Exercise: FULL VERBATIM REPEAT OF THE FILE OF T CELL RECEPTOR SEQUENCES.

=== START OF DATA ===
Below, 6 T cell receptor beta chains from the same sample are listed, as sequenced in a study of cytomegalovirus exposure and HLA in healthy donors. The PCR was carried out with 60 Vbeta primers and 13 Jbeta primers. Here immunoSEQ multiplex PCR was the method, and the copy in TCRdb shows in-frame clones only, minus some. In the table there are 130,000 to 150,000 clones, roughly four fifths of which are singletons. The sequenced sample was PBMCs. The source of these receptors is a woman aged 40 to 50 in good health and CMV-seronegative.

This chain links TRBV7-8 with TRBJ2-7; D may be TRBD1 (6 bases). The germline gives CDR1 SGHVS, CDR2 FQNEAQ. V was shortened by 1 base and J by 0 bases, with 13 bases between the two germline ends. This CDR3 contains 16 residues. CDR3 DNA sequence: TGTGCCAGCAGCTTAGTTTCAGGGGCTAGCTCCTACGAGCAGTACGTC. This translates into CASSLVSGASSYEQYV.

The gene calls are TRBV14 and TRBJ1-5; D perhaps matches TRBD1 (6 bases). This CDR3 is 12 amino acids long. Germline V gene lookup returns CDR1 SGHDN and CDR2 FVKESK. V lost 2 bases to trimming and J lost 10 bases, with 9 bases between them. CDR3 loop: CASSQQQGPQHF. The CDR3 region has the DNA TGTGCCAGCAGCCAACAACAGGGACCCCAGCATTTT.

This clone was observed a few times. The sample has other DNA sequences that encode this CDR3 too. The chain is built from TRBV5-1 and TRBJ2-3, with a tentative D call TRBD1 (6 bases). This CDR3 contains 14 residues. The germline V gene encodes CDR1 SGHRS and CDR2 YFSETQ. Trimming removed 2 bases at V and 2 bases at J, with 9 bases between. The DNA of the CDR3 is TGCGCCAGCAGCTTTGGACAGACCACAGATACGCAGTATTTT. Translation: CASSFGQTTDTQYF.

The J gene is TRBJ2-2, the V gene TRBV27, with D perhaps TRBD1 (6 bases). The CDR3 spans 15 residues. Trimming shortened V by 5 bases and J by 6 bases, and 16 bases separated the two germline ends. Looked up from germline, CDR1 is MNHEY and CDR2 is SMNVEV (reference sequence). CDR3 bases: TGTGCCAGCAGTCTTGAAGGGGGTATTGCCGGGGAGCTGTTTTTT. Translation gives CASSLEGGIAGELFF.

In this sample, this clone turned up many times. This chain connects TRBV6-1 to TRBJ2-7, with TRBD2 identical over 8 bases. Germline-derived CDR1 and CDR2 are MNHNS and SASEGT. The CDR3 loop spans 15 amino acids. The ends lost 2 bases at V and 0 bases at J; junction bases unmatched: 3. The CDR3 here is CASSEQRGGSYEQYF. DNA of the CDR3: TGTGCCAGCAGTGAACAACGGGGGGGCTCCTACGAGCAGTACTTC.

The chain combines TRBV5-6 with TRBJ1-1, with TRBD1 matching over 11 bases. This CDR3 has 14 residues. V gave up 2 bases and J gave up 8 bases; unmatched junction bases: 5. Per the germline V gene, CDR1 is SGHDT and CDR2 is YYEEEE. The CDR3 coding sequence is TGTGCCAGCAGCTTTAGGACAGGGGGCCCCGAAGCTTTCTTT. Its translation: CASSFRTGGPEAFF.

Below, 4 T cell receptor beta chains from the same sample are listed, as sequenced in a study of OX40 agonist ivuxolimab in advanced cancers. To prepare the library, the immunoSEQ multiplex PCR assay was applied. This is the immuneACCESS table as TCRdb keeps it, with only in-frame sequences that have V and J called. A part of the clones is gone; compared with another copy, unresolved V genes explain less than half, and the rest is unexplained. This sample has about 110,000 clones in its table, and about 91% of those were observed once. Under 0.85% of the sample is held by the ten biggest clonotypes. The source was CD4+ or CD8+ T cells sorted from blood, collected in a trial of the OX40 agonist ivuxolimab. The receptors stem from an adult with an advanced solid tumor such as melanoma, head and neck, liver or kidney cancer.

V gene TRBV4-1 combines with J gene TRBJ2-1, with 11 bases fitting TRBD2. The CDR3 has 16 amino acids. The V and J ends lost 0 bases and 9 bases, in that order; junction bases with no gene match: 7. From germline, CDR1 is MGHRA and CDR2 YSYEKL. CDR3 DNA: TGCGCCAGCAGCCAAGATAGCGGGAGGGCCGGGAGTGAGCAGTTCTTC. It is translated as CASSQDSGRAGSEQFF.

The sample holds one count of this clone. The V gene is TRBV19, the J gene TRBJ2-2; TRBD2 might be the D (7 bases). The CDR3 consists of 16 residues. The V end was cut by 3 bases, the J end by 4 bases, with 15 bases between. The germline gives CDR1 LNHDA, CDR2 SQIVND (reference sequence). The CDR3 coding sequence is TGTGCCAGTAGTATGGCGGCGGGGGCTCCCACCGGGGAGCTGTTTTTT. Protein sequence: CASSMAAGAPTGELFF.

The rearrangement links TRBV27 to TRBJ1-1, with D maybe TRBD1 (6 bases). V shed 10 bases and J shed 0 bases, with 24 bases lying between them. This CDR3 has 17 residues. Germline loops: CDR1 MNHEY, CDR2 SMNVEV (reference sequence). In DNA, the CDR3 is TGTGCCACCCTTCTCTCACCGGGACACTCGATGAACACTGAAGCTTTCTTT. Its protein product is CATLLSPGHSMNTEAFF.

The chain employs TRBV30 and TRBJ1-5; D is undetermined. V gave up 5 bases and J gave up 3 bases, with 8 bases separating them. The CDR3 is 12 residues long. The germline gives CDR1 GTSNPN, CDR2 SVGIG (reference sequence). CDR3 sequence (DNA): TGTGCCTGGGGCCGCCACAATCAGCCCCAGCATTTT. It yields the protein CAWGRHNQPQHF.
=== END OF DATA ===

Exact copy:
Below, 6 T cell receptor beta chains from the same sample are listed, as sequenced in a study of cytomegalovirus exposure and HLA in healthy donors. The PCR was carried out with 60 Vbeta primers and 13 Jbeta primers. Here immunoSEQ multiplex PCR was the method, and the copy in TCRdb shows in-frame clones only, minus some. In the table there are 130,000 to 150,000 clones, roughly four fifths of which are singletons. The sequenced sample was PBMCs. The source of these receptors is a woman aged 40 to 50 in good health and CMV-seronegative.

This chain links TRBV7-8 with TRBJ2-7; D may be TRBD1 (6 bases). The germline gives CDR1 SGHVS, CDR2 FQNEAQ. V was shortened by 1 base and J by 0 bases, with 13 bases between the two germline ends. This CDR3 contains 16 residues. CDR3 DNA sequence: TGTGCCAGCAGCTTAGTTTCAGGGGCTAGCTCCTACGAGCAGTACGTC. This translates into CASSLVSGASSYEQYV.

The gene calls are TRBV14 and TRBJ1-5; D perhaps matches TRBD1 (6 bases). This CDR3 is 12 amino acids long. Germline V gene lookup returns CDR1 SGHDN and CDR2 FVKESK. V lost 2 bases to trimming and J lost 10 bases, with 9 bases between them. CDR3 loop: CASSQQQGPQHF. The CDR3 region has the DNA TGTGCCAGCAGCCAACAACAGGGACCCCAGCATTTT.

This clone was observed a few times. The sample has other DNA sequences that encode this CDR3 too. The chain is built from TRBV5-1 and TRBJ2-3, with a tentative D call TRBD1 (6 bases). This CDR3 contains 14 residues. The germline V gene encodes CDR1 SGHRS and CDR2 YFSETQ. Trimming removed 2 bases at V and 2 bases at J, with 9 bases between. The DNA of the CDR3 is TGCGCCAGCAGCTTTGGACAGACCACAGATACGCAGTATTTT. Translation: CASSFGQTTDTQYF.

The J gene is TRBJ2-2, the V gene TRBV27, with D perhaps TRBD1 (6 bases). The CDR3 spans 15 residues. Trimming shortened V by 5 bases and J by 6 bases, and 16 bases separated the two germline ends. Looked up from germline, CDR1 is MNHEY and CDR2 is SMNVEV (reference sequence). CDR3 bases: TGTGCCAGCAGTCTTGAAGGGGGTATTGCCGGGGAGCTGTTTTTT. Translation gives CASSLEGGIAGELFF.

In this sample, this clone turned up many times. This chain connects TRBV6-1 to TRBJ2-7, with TRBD2 identical over 8 bases. Germline-derived CDR1 and CDR2 are MNHNS and SASEGT. The CDR3 loop spans 15 amino acids. The ends lost 2 bases at V and 0 bases at J; junction bases unmatched: 3. The CDR3 here is CASSEQRGGSYEQYF. DNA of the CDR3: TGTGCCAGCAGTGAACAACGGGGGGGCTCCTACGAGCAGTACTTC.

The chain combines TRBV5-6 with TRBJ1-1, with TRBD1 matching over 11 bases. This CDR3 has 14 residues. V gave up 2 bases and J gave up 8 bases; unmatched junction bases: 5. Per the germline V gene, CDR1 is SGHDT and CDR2 is YYEEEE. The CDR3 coding sequence is TGTGCCAGCAGCTTTAGGACAGGGGGCCCCGAAGCTTTCTTT. Its translation: CASSFRTGGPEAFF.

Below, 4 T cell receptor beta chains from the same sample are listed, as sequenced in a study of OX40 agonist ivuxolimab in advanced cancers. To prepare the library, the immunoSEQ multiplex PCR assay was applied. This is the immuneACCESS table as TCRdb keeps it, with only in-frame sequences that have V and J called. A part of the clones is gone; compared with another copy, unresolved V genes explain less than half, and the rest is unexplained. This sample has about 110,000 clones in its table, and about 91% of those were observed once. Under 0.85% of the sample is held by the ten biggest clonotypes. The source was CD4+ or CD8+ T cells sorted from blood, collected in a trial of the OX40 agonist ivuxolimab. The receptors stem from an adult with an advanced solid tumor such as melanoma, head and neck, liver or kidney cancer.

V gene TRBV4-1 combines with J gene TRBJ2-1, with 11 bases fitting TRBD2. The CDR3 has 16 amino acids. The V and J ends lost 0 bases and 9 bases, in that order; junction bases with no gene match: 7. From germline, CDR1 is MGHRA and CDR2 YSYEKL. CDR3 DNA: TGCGCCAGCAGCCAAGATAGCGGGAGGGCCGGGAGTGAGCAGTTCTTC. It is translated as CASSQDSGRAGSEQFF.

The sample holds one count of this clone. The V gene is TRBV19, the J gene TRBJ2-2; TRBD2 might be the D (7 bases). The CDR3 consists of 16 residues. The V end was cut by 3 bases, the J end by 4 bases, with 15 bases between. The germline gives CDR1 LNHDA, CDR2 SQIVND (reference sequence). The CDR3 coding sequence is TGTGCCAGTAGTATGGCGGCGGGGGCTCCCACCGGGGAGCTGTTTTTT. Protein sequence: CASSMAAGAPTGELFF.

The rearrangement links TRBV27 to TRBJ1-1, with D maybe TRBD1 (6 bases). V shed 10 bases and J shed 0 bases, with 24 bases lying between them. This CDR3 has 17 residues. Germline loops: CDR1 MNHEY, CDR2 SMNVEV (reference sequence). In DNA, the CDR3 is TGTGCCACCCTTCTCTCACCGGGACACTCGATGAACACTGAAGCTTTCTTT. Its protein product is CATLLSPGHSMNTEAFF.

The chain employs TRBV30 and TRBJ1-5; D is undetermined. V gave up 5 bases and J gave up 3 bases, with 8 bases separating them. The CDR3 is 12 residues long. The germline gives CDR1 GTSNPN, CDR2 SVGIG (reference sequence). CDR3 sequence (DNA): TGTGCCTGGGGCCGCCACAATCAGCCCCAGCATTTT. It yields the protein CAWGRHNQPQHF.